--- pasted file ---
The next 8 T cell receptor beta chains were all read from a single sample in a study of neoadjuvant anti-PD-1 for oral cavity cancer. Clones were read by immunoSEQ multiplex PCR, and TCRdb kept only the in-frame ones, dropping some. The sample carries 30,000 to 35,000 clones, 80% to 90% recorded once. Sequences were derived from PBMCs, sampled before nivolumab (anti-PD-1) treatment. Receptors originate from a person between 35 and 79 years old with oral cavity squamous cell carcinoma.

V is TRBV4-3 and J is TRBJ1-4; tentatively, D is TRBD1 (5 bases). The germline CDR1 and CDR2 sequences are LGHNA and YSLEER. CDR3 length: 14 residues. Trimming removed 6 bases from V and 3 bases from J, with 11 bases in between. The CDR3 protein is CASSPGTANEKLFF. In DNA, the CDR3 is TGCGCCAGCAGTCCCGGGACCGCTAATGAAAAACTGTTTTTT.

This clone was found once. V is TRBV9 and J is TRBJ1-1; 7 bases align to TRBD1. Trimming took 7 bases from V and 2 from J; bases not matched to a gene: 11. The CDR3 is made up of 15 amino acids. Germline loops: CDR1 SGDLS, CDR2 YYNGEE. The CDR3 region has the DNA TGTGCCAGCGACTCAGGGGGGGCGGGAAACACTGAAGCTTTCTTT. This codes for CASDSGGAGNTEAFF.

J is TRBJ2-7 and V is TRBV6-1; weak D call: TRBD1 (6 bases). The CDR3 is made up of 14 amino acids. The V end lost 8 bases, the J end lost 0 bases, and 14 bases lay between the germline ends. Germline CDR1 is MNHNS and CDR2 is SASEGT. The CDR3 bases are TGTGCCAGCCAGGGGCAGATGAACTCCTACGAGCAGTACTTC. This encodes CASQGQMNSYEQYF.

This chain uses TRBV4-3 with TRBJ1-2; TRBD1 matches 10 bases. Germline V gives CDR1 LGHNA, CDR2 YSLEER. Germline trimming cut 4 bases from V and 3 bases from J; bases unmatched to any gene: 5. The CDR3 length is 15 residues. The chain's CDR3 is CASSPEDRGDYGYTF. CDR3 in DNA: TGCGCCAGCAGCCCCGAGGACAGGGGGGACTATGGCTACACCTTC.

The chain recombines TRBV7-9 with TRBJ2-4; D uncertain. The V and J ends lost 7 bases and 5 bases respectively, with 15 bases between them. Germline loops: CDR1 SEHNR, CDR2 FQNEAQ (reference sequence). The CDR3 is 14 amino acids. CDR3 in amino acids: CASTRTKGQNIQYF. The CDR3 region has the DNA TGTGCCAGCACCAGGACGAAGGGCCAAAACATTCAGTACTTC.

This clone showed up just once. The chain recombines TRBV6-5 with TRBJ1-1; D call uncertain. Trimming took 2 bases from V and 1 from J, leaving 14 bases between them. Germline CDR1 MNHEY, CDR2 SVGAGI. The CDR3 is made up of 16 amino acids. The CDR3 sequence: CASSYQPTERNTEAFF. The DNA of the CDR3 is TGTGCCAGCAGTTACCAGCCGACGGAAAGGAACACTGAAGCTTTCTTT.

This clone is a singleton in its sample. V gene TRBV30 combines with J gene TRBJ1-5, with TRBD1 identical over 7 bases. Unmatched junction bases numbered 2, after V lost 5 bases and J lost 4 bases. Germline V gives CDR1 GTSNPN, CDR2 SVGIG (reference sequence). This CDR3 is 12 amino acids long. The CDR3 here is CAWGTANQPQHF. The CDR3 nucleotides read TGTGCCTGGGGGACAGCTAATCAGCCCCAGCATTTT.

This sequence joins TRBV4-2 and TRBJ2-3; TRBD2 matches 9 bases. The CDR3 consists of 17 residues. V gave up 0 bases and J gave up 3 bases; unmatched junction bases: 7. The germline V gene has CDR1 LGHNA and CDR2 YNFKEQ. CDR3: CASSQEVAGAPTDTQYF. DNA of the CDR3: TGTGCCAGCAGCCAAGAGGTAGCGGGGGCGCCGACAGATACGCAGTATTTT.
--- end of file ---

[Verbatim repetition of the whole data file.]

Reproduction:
The next 8 T cell receptor beta chains were all read from a single sample in a study of neoadjuvant anti-PD-1 for oral cavity cancer. Clones were read by immunoSEQ multiplex PCR, and TCRdb kept only the in-frame ones, dropping some. The sample carries 30,000 to 35,000 clones, 80% to 90% recorded once. Sequences were derived from PBMCs, sampled before nivolumab (anti-PD-1) treatment. Receptors originate from a person between 35 and 79 years old with oral cavity squamous cell carcinoma.

V is TRBV4-3 and J is TRBJ1-4; tentatively, D is TRBD1 (5 bases). The germline CDR1 and CDR2 sequences are LGHNA and YSLEER. CDR3 length: 14 residues. Trimming removed 6 bases from V and 3 bases from J, with 11 bases in between. The CDR3 protein is CASSPGTANEKLFF. In DNA, the CDR3 is TGCGCCAGCAGTCCCGGGACCGCTAATGAAAAACTGTTTTTT.

This clone was found once. V is TRBV9 and J is TRBJ1-1; 7 bases align to TRBD1. Trimming took 7 bases from V and 2 from J; bases not matched to a gene: 11. The CDR3 is made up of 15 amino acids. Germline loops: CDR1 SGDLS, CDR2 YYNGEE. The CDR3 region has the DNA TGTGCCAGCGACTCAGGGGGGGCGGGAAACACTGAAGCTTTCTTT. This codes for CASDSGGAGNTEAFF.

J is TRBJ2-7 and V is TRBV6-1; weak D call: TRBD1 (6 bases). The CDR3 is made up of 14 amino acids. The V end lost 8 bases, the J end lost 0 bases, and 14 bases lay between the germline ends. Germline CDR1 is MNHNS and CDR2 is SASEGT. The CDR3 bases are TGTGCCAGCCAGGGGCAGATGAACTCCTACGAGCAGTACTTC. This encodes CASQGQMNSYEQYF.

This chain uses TRBV4-3 with TRBJ1-2; TRBD1 matches 10 bases. Germline V gives CDR1 LGHNA, CDR2 YSLEER. Germline trimming cut 4 bases from V and 3 bases from J; bases unmatched to any gene: 5. The CDR3 length is 15 residues. The chain's CDR3 is CASSPEDRGDYGYTF. CDR3 in DNA: TGCGCCAGCAGCCCCGAGGACAGGGGGGACTATGGCTACACCTTC.

The chain recombines TRBV7-9 with TRBJ2-4; D uncertain. The V and J ends lost 7 bases and 5 bases respectively, with 15 bases between them. Germline loops: CDR1 SEHNR, CDR2 FQNEAQ (reference sequence). The CDR3 is 14 amino acids. CDR3 in amino acids: CASTRTKGQNIQYF. The CDR3 region has the DNA TGTGCCAGCACCAGGACGAAGGGCCAAAACATTCAGTACTTC.

This clone showed up just once. The chain recombines TRBV6-5 with TRBJ1-1; D call uncertain. Trimming took 2 bases from V and 1 from J, leaving 14 bases between them. Germline CDR1 MNHEY, CDR2 SVGAGI. The CDR3 is made up of 16 amino acids. The CDR3 sequence: CASSYQPTERNTEAFF. The DNA of the CDR3 is TGTGCCAGCAGTTACCAGCCGACGGAAAGGAACACTGAAGCTTTCTTT.

This clone is a singleton in its sample. V gene TRBV30 combines with J gene TRBJ1-5, with TRBD1 identical over 7 bases. Unmatched junction bases numbered 2, after V lost 5 bases and J lost 4 bases. Germline V gives CDR1 GTSNPN, CDR2 SVGIG (reference sequence). This CDR3 is 12 amino acids long. The CDR3 here is CAWGTANQPQHF. The CDR3 nucleotides read TGTGCCTGGGGGACAGCTAATCAGCCCCAGCATTTT.

This sequence joins TRBV4-2 and TRBJ2-3; TRBD2 matches 9 bases. The CDR3 consists of 17 residues. V gave up 0 bases and J gave up 3 bases; unmatched junction bases: 7. The germline V gene has CDR1 LGHNA and CDR2 YNFKEQ. CDR3: CASSQEVAGAPTDTQYF. DNA of the CDR3: TGTGCCAGCAGCCAAGAGGTAGCGGGGGCGCCGACAGATACGCAGTATTTT.